The company was up $1.20 to $20.80 on Tuesday. The company announced the agreement with FDA after market close.
Sen. Joe Manchin (D-W.Va.) became the second senator to call for HHS Secretary Kathleen Sebelius to overturn FDA's approval of Zohydro ER hydrocodone bitartrate from Zogenix Inc. (NASDAQ:ZGNX) because of the pain drug's "high potential for abuse." Last week, Sen. Charles Schumer (D-N.Y.) also sent a letter to Sebelius asking HHS to overturn Zohydro's approval. HHS said it will respond.
FDA approved Zohydro -- a non-abuse-deterrent, controlled-release formulation of hydrocodone -- in October to manage chronic pain severe enough to require a continuous, around-the-clock opioid analgesic when alternatives are inadequate. An advisory committee had recommended against approval due to concerns about the effectiveness of the classwide REMS for extended-release and long-acting opioids; the panel's prime concern was Zohydro's abuse potential. Zogenix launched Zohydro in select pharmacies last week (see BioCentury, Dec. 17, 2012).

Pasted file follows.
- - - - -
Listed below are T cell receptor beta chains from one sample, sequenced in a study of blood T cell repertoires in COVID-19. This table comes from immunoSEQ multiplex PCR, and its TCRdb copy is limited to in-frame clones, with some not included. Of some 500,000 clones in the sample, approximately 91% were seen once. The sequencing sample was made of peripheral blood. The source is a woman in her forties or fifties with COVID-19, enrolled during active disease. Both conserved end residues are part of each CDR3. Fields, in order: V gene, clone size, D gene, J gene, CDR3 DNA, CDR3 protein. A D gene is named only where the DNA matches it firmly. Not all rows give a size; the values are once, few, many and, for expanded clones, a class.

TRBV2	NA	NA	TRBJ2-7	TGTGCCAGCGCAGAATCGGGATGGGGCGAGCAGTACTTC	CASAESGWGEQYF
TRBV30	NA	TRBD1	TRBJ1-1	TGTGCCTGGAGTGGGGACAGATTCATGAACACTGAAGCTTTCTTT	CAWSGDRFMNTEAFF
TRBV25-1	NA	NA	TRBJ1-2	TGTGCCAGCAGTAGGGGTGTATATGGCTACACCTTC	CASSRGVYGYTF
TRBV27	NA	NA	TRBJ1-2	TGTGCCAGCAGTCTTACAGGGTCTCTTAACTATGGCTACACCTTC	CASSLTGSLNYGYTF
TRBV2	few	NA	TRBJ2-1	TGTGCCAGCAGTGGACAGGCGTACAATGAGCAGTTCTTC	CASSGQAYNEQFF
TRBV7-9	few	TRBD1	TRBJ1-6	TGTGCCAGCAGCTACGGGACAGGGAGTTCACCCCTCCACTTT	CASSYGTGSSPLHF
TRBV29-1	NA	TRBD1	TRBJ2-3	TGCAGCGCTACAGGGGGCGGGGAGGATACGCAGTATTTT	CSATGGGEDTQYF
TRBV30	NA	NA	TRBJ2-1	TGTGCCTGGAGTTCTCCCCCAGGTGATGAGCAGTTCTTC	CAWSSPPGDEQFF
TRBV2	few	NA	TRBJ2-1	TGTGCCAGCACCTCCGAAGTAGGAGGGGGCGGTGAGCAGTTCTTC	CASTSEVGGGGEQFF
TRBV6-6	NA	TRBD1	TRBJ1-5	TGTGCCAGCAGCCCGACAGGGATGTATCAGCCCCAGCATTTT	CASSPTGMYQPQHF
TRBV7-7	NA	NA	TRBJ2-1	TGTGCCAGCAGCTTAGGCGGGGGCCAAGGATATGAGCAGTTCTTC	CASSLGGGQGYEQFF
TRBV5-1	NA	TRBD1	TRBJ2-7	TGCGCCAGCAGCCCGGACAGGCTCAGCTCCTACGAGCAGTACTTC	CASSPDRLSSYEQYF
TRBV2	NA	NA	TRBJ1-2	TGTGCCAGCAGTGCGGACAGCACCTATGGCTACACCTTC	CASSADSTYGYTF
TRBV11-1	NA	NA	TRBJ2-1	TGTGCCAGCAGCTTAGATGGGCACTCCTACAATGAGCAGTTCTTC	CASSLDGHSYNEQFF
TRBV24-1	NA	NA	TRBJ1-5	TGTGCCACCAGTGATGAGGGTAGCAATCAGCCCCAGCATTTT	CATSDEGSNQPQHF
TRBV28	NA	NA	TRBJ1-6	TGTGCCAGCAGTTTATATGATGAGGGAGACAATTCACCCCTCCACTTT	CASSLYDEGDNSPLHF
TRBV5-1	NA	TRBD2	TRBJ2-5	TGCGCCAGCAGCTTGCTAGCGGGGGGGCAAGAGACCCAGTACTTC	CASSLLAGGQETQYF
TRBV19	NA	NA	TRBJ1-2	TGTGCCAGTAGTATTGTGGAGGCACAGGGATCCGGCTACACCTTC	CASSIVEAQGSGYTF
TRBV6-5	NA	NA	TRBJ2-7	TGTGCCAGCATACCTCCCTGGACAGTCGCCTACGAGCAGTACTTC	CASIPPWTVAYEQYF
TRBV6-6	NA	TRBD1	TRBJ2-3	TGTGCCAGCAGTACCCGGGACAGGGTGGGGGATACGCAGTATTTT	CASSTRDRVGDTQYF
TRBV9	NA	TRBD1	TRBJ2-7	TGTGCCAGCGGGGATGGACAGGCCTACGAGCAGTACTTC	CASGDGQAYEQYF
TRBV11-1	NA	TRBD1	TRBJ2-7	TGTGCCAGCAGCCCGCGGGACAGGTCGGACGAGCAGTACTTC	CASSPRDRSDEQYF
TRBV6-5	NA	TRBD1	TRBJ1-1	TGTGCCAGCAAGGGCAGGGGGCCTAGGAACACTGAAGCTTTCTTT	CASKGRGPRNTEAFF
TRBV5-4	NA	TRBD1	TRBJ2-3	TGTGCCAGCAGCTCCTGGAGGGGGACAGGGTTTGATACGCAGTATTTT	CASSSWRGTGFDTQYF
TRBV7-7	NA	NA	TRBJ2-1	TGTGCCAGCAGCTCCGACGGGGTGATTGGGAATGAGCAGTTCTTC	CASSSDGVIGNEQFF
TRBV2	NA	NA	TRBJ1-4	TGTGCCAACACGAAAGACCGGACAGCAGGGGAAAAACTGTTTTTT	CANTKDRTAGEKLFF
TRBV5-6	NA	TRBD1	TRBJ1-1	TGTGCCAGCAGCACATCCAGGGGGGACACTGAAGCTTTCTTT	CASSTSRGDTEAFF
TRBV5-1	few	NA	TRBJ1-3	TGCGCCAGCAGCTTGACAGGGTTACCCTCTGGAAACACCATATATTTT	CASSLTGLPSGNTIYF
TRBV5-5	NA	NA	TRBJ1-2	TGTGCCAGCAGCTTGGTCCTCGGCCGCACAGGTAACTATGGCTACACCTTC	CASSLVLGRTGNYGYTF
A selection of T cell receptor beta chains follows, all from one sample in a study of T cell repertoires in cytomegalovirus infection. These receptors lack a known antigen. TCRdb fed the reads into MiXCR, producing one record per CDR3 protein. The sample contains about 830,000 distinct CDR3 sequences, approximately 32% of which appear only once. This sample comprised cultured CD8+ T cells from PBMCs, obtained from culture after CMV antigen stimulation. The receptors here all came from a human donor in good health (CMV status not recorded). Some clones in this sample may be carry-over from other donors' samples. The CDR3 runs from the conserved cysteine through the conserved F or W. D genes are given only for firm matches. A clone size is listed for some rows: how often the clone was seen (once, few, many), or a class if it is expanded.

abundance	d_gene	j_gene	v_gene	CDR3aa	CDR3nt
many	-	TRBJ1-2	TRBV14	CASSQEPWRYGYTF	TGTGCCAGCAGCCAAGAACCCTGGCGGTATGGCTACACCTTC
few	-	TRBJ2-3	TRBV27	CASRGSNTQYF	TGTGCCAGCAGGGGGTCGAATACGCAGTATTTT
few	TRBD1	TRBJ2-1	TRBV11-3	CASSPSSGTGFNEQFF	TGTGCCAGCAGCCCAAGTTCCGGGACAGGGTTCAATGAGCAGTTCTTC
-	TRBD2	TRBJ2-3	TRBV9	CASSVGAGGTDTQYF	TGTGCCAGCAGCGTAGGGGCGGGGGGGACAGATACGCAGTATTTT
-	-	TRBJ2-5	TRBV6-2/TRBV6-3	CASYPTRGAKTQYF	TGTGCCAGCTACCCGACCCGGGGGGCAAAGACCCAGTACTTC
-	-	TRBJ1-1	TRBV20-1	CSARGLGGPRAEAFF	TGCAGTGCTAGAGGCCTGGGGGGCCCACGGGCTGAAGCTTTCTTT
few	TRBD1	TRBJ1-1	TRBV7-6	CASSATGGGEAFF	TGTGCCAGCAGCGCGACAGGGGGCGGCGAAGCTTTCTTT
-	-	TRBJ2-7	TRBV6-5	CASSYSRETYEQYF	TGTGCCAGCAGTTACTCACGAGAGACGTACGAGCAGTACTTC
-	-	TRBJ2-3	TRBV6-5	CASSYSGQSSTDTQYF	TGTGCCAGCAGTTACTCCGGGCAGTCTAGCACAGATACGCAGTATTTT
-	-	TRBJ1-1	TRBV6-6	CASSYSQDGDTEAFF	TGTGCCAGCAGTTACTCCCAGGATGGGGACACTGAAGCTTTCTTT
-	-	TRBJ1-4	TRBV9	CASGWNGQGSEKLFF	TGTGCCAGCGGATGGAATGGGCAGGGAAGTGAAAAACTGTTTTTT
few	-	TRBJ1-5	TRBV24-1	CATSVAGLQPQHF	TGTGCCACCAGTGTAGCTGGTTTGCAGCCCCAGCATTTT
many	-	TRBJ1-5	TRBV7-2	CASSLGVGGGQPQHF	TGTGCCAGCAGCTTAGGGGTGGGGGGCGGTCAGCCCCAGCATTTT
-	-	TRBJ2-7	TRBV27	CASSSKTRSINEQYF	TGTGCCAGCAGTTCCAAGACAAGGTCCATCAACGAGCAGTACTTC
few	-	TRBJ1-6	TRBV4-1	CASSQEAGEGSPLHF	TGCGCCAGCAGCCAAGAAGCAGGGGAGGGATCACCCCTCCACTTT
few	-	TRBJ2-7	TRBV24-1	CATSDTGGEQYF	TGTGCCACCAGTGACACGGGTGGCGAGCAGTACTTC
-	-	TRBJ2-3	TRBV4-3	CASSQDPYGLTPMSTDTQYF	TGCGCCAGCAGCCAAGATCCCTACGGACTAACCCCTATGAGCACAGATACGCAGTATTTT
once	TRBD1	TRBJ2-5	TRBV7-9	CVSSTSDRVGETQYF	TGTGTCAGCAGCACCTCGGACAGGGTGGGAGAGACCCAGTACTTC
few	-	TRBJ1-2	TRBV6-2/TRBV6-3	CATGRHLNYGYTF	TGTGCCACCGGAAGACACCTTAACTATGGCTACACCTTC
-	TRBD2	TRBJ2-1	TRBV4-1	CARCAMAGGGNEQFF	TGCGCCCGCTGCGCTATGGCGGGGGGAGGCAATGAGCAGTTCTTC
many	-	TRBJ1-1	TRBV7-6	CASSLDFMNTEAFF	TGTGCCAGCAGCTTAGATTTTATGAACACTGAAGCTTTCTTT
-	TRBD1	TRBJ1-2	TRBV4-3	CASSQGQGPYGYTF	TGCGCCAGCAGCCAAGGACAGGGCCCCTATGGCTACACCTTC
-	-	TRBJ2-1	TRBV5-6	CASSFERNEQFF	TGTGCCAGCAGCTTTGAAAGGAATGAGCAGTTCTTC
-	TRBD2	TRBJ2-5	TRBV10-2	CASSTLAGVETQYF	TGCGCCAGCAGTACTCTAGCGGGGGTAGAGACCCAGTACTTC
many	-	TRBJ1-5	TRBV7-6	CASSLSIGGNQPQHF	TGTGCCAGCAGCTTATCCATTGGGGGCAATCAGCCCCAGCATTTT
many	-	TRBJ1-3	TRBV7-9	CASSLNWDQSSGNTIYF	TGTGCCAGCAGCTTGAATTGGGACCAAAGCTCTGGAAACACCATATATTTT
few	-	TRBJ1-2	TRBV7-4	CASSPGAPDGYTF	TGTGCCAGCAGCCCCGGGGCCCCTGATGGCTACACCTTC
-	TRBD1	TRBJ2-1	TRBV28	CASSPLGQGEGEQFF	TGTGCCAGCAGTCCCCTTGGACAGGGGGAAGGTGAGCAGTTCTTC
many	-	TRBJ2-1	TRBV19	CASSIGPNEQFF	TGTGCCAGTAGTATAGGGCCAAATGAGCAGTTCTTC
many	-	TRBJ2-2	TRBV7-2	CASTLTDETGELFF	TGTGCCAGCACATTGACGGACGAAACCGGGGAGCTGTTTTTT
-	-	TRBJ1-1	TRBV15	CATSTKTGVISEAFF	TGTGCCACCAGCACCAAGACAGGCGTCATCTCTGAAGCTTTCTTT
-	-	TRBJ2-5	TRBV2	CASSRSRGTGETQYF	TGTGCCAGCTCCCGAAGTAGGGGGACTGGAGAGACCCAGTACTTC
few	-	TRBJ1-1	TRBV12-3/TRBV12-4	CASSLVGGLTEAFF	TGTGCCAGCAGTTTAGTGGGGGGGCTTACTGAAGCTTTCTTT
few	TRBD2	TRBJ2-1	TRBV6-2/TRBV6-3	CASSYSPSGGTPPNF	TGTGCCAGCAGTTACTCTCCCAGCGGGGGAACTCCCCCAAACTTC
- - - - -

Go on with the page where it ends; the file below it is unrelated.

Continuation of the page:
Other legislators, patients groups, addiction centers and state attorney generals have also called on FDA Commissioner Margaret Hamburg to reconsider the agency's approval of Zohydro or to set a rigorous timeline for the product to be reformulated to be abuse deterrent. FDA said it will "review and respond directly to those that sent" letters.
Sebelius has overruled FDA once before. In 2011, she overruled FDA's recommendation for unrestricted over-the-counter use of emergency contraceptive Plan B One-Step levonorgestrel from Teva Pharmaceutical Industries Ltd. (NYSE:TEVA). A district court overturned Sebelius' decision last year (see BioCentury, April 8, 2013).
Bayer AG (Xetra:BAYN) and partner Onyx Pharmaceuticals Inc. said twice-daily oral Nexavar sorafenib as adjuvant treatment missed the primary endpoint of improving recurrence-free survival vs. placebo in the Phase III STORM trial to prevent recurrence of hepatocellular carcinoma (HCC). The double-blind, international trial enrolled about 1,100 HCC patients who had no detectable disease after surgical resection or local tumor ablation.